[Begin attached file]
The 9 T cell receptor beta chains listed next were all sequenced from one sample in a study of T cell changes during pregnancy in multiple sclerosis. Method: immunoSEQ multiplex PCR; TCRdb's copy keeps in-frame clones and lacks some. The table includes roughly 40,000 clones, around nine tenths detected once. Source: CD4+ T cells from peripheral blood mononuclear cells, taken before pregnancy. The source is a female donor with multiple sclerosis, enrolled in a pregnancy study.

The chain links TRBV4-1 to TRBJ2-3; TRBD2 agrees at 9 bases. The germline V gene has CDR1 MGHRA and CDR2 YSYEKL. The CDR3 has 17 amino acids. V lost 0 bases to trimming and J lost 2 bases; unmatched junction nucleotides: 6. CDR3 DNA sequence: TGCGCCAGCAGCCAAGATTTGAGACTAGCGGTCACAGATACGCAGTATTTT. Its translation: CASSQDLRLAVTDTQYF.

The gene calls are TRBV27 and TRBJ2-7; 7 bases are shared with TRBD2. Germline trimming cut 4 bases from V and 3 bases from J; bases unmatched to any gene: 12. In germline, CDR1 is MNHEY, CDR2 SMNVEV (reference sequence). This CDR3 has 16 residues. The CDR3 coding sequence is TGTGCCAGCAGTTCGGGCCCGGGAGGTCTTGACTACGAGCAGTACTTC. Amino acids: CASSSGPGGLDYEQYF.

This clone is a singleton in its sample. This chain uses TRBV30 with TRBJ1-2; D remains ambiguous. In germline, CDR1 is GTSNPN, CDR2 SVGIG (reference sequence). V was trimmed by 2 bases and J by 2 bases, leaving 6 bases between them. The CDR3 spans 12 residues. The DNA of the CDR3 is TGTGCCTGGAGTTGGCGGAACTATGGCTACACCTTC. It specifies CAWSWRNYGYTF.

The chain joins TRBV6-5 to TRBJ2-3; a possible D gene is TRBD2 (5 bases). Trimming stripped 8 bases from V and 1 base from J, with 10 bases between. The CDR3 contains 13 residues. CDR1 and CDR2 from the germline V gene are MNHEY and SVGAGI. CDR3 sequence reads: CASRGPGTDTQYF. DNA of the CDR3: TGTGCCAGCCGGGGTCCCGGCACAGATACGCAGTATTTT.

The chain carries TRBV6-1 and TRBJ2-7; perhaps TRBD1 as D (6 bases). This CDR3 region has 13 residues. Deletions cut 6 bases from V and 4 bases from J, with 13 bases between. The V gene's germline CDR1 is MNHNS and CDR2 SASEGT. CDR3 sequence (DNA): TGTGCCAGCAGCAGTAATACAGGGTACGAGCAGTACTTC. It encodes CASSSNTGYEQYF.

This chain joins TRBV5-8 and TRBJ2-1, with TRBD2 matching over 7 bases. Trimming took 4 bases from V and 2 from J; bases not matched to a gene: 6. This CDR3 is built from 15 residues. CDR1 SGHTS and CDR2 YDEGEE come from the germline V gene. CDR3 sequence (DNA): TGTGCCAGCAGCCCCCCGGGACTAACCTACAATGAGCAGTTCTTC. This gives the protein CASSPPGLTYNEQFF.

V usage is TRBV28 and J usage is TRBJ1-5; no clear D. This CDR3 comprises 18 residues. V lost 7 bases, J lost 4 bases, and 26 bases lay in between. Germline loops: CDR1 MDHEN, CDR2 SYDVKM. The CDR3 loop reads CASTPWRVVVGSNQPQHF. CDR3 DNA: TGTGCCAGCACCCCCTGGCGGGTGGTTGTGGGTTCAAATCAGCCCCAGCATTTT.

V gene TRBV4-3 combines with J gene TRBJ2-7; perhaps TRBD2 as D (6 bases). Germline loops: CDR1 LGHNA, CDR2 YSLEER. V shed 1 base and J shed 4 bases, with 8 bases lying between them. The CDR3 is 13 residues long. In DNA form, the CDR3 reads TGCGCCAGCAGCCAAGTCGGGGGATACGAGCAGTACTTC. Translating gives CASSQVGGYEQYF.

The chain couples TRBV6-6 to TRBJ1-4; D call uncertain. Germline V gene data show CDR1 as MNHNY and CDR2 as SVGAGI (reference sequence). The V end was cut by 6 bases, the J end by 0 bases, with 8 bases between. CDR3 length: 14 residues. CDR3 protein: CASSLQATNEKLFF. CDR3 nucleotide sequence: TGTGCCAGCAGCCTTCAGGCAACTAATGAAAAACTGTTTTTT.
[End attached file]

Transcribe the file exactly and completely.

The 9 T cell receptor beta chains listed next were all sequenced from one sample in a study of T cell changes during pregnancy in multiple sclerosis. Method: immunoSEQ multiplex PCR; TCRdb's copy keeps in-frame clones and lacks some. The table includes roughly 40,000 clones, around nine tenths detected once. Source: CD4+ T cells from peripheral blood mononuclear cells, taken before pregnancy. The source is a female donor with multiple sclerosis, enrolled in a pregnancy study.

The chain links TRBV4-1 to TRBJ2-3; TRBD2 agrees at 9 bases. The germline V gene has CDR1 MGHRA and CDR2 YSYEKL. The CDR3 has 17 amino acids. V lost 0 bases to trimming and J lost 2 bases; unmatched junction nucleotides: 6. CDR3 DNA sequence: TGCGCCAGCAGCCAAGATTTGAGACTAGCGGTCACAGATACGCAGTATTTT. Its translation: CASSQDLRLAVTDTQYF.

The gene calls are TRBV27 and TRBJ2-7; 7 bases are shared with TRBD2. Germline trimming cut 4 bases from V and 3 bases from J; bases unmatched to any gene: 12. In germline, CDR1 is MNHEY, CDR2 SMNVEV (reference sequence). This CDR3 has 16 residues. The CDR3 coding sequence is TGTGCCAGCAGTTCGGGCCCGGGAGGTCTTGACTACGAGCAGTACTTC. Amino acids: CASSSGPGGLDYEQYF.

This clone is a singleton in its sample. This chain uses TRBV30 with TRBJ1-2; D remains ambiguous. In germline, CDR1 is GTSNPN, CDR2 SVGIG (reference sequence). V was trimmed by 2 bases and J by 2 bases, leaving 6 bases between them. The CDR3 spans 12 residues. The DNA of the CDR3 is TGTGCCTGGAGTTGGCGGAACTATGGCTACACCTTC. It specifies CAWSWRNYGYTF.

The chain joins TRBV6-5 to TRBJ2-3; a possible D gene is TRBD2 (5 bases). Trimming stripped 8 bases from V and 1 base from J, with 10 bases between. The CDR3 contains 13 residues. CDR1 and CDR2 from the germline V gene are MNHEY and SVGAGI. CDR3 sequence reads: CASRGPGTDTQYF. DNA of the CDR3: TGTGCCAGCCGGGGTCCCGGCACAGATACGCAGTATTTT.

The chain carries TRBV6-1 and TRBJ2-7; perhaps TRBD1 as D (6 bases). This CDR3 region has 13 residues. Deletions cut 6 bases from V and 4 bases from J, with 13 bases between. The V gene's germline CDR1 is MNHNS and CDR2 SASEGT. CDR3 sequence (DNA): TGTGCCAGCAGCAGTAATACAGGGTACGAGCAGTACTTC. It encodes CASSSNTGYEQYF.

This chain joins TRBV5-8 and TRBJ2-1, with TRBD2 matching over 7 bases. Trimming took 4 bases from V and 2 from J; bases not matched to a gene: 6. This CDR3 is built from 15 residues. CDR1 SGHTS and CDR2 YDEGEE come from the germline V gene. CDR3 sequence (DNA): TGTGCCAGCAGCCCCCCGGGACTAACCTACAATGAGCAGTTCTTC. This gives the protein CASSPPGLTYNEQFF.

V usage is TRBV28 and J usage is TRBJ1-5; no clear D. This CDR3 comprises 18 residues. V lost 7 bases, J lost 4 bases, and 26 bases lay in between. Germline loops: CDR1 MDHEN, CDR2 SYDVKM. The CDR3 loop reads CASTPWRVVVGSNQPQHF. CDR3 DNA: TGTGCCAGCACCCCCTGGCGGGTGGTTGTGGGTTCAAATCAGCCCCAGCATTTT.

V gene TRBV4-3 combines with J gene TRBJ2-7; perhaps TRBD2 as D (6 bases). Germline loops: CDR1 LGHNA, CDR2 YSLEER. V shed 1 base and J shed 4 bases, with 8 bases lying between them. The CDR3 is 13 residues long. In DNA form, the CDR3 reads TGCGCCAGCAGCCAAGTCGGGGGATACGAGCAGTACTTC. Translating gives CASSQVGGYEQYF.

The chain couples TRBV6-6 to TRBJ1-4; D call uncertain. Germline V gene data show CDR1 as MNHNY and CDR2 as SVGAGI (reference sequence). The V end was cut by 6 bases, the J end by 0 bases, with 8 bases between. CDR3 length: 14 residues. CDR3 protein: CASSLQATNEKLFF. CDR3 nucleotide sequence: TGTGCCAGCAGCCTTCAGGCAACTAATGAAAAACTGTTTTTT.